Mesothelioma is predominantly a disease of men. The incidence in women remained much lower and was relatively stable over the study period. Women have been less often directly exposed to asbestos in the occupational setting but they are at risk when members of their family worked with asbestos.13
There is currently no evidence to indicate that a specific treatment leads to improved survival in mesothelioma patients.14 Our study did not show any major differences in survival across the cancer networks and provides no further advice about the choice of treatment that could lead to improved survival. Other studies have found that longer survival is associated with small epithelial type, node negative pleural mesotheliomas, aggressive surgery combined with adjuvant chemotherapy and or radiotherapy, and early stage disease, good performance status and good haematological status.9 14 15 Extrapleural pneumonectomy (removal of the pleura with the lung, pericardium and diaphragm) within multimodal treatment may be considered for patients with early stage disease, although there are no randomised trials of this treatment and complications have been reported.16 Studies have shown that the most common symptoms experienced by patients are pain, breathlessness, fatigue, appetite loss, insomnia and cough.17 18 Chemotherapy may improve some of these symptoms although not sufficiently to improve role function and at the expense of side effects. There is, however, evidence that some of these symptoms can be targeted for control using other methods. A multicentre randomised controlled trial of a nursing intervention to provide breathing control, pacing of activity, relaxation techniques and psychosocial support for patients with lung cancer or mesothelioma found improved breathlessness, performance status and emotional states in those receiving the intervention compared with controls.19 Despite some evidence of variation in treatment between cancer networks, there was no corresponding variation in survival.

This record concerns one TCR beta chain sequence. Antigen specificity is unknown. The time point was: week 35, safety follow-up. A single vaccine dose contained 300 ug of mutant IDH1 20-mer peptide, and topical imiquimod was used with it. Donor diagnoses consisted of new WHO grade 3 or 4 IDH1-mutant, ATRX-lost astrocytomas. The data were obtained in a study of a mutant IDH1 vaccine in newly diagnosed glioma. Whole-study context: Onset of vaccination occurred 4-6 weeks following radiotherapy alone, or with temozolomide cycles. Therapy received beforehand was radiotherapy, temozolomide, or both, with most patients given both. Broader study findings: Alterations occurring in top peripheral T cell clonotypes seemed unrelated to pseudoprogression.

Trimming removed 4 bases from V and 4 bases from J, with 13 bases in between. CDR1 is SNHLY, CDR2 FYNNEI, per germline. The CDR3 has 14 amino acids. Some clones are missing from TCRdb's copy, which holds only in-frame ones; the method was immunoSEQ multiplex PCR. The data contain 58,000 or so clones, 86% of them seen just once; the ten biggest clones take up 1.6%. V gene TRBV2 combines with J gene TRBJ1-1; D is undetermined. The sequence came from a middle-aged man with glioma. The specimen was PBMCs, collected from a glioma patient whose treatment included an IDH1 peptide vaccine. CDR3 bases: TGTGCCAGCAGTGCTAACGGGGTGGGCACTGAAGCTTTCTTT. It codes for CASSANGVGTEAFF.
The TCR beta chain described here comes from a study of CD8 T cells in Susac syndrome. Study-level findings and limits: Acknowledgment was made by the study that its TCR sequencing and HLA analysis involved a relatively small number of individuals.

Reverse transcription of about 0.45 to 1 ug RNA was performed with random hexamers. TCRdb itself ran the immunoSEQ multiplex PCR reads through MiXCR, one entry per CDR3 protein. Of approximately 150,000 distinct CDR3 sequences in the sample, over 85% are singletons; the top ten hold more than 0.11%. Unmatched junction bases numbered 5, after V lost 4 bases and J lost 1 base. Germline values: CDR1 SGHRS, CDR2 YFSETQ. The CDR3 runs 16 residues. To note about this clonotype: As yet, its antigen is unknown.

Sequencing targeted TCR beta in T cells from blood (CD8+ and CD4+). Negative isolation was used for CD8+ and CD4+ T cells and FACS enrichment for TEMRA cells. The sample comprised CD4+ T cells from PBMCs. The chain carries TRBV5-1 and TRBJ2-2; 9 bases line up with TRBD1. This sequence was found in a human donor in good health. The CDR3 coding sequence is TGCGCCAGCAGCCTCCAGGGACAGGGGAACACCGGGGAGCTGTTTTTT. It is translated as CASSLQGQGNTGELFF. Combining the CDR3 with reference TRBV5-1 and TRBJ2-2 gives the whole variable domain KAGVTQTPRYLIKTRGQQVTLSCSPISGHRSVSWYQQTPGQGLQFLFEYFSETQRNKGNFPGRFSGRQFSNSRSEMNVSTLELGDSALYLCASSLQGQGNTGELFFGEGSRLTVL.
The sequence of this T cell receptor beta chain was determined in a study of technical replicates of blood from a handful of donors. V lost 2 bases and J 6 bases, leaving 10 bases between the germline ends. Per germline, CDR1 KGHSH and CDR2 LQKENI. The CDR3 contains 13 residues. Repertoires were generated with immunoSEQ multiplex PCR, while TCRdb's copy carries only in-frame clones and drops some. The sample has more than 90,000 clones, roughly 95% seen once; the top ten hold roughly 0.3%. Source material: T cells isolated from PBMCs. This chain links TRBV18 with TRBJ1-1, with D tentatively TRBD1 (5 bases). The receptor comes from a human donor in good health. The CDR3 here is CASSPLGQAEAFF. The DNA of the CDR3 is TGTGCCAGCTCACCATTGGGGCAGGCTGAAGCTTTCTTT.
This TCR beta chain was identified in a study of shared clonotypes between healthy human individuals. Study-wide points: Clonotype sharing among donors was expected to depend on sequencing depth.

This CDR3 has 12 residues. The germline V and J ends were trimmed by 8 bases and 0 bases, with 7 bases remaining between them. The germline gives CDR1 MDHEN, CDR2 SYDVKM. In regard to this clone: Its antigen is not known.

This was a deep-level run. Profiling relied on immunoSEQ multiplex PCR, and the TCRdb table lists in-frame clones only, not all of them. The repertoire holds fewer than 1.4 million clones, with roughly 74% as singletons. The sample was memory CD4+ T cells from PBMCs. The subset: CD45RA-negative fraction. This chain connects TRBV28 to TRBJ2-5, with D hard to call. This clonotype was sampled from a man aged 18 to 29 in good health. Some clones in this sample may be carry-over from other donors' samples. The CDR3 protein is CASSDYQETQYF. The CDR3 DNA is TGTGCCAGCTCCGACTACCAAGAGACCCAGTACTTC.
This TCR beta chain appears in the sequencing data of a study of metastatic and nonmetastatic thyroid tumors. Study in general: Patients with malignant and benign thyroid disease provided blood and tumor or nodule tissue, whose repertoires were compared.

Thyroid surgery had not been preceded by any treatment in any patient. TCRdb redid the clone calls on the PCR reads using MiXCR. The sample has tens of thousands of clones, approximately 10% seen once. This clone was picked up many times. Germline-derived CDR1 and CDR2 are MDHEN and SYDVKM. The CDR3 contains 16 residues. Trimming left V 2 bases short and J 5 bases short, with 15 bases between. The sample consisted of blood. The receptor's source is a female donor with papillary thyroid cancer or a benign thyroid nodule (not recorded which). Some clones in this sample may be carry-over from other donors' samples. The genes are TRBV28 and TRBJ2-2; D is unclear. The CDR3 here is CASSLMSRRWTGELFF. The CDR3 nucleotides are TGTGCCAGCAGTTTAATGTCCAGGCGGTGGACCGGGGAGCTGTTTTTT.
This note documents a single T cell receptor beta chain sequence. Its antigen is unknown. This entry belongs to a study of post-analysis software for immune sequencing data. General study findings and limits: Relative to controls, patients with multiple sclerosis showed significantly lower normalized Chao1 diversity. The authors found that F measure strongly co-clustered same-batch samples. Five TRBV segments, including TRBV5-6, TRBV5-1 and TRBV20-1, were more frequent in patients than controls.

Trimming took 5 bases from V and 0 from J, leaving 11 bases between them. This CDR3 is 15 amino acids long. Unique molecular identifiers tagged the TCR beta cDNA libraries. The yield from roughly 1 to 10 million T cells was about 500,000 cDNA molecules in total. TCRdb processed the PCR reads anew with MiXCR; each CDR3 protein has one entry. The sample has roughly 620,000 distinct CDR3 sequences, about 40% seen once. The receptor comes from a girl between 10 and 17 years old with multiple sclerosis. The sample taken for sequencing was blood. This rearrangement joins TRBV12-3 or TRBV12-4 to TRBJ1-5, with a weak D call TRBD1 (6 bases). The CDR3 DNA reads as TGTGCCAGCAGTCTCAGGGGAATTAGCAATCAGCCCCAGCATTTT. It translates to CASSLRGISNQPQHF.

Clearly an important focus must be to ensure high quality palliative care for these patients. Established quality of life measures are now being tested on patients with mesothelioma and applied within clinical trials to determine whether treatment has an impact on health related quality of life and other palliative outcomes.
Health policy and research
The Chief Medical Officer recently highlighted the future epidemic of this disease in his recent report for England and Wales on the state of public health.20 National guidelines specific to this disease would be useful to ensure that patients are provided with appropriate services and information relating to their illness. The important roles of carers, nurses and families who help these patients cope with the disease cannot be overlooked either. The guidelines would also need to assist patients deal with the legal implications should they decide to seek compensation.
Cancer networks, particularly those with primary care trusts that have high incidence, need to be aware of this disease and ensure that services are in place to assist these patients. This includes directing patients to voluntary organisations such as the British Lung Foundation21 and the Roy Castle Lung Cancer Foundation22 that are able to provide non-clinical support. The primary care trusts in their commissioning role need to ensure that sufficient funds are allocated to provide services for mesothelioma patients, particularly when the incidence of mesothelioma is expected to increase in the near future. Patients who are willing should be encouraged to participate in clinical trials in order to increase the understanding of this disease. Not only should we be interested in the biological aspects of this disease but we should also learn about the emotional aspects experienced by the patients, their families and carers.
The challenges ahead include raising awareness of this disease among health professionals, diagnosing patients quickly, providing coordinated cancer services to alleviate their symptoms, support them and their families, and continuous research into the treatment of this disease. Evidence on effective treatment and palliative care is urgently required. A national strategy for these patients similar to other patient groups would be one way forward, and a Department of Health framework for the development of service guidance for these patients is now in discussion.23
We thank Professor Tom Treasure for his comments on an earlier version of this manuscript.
Competing interests: None.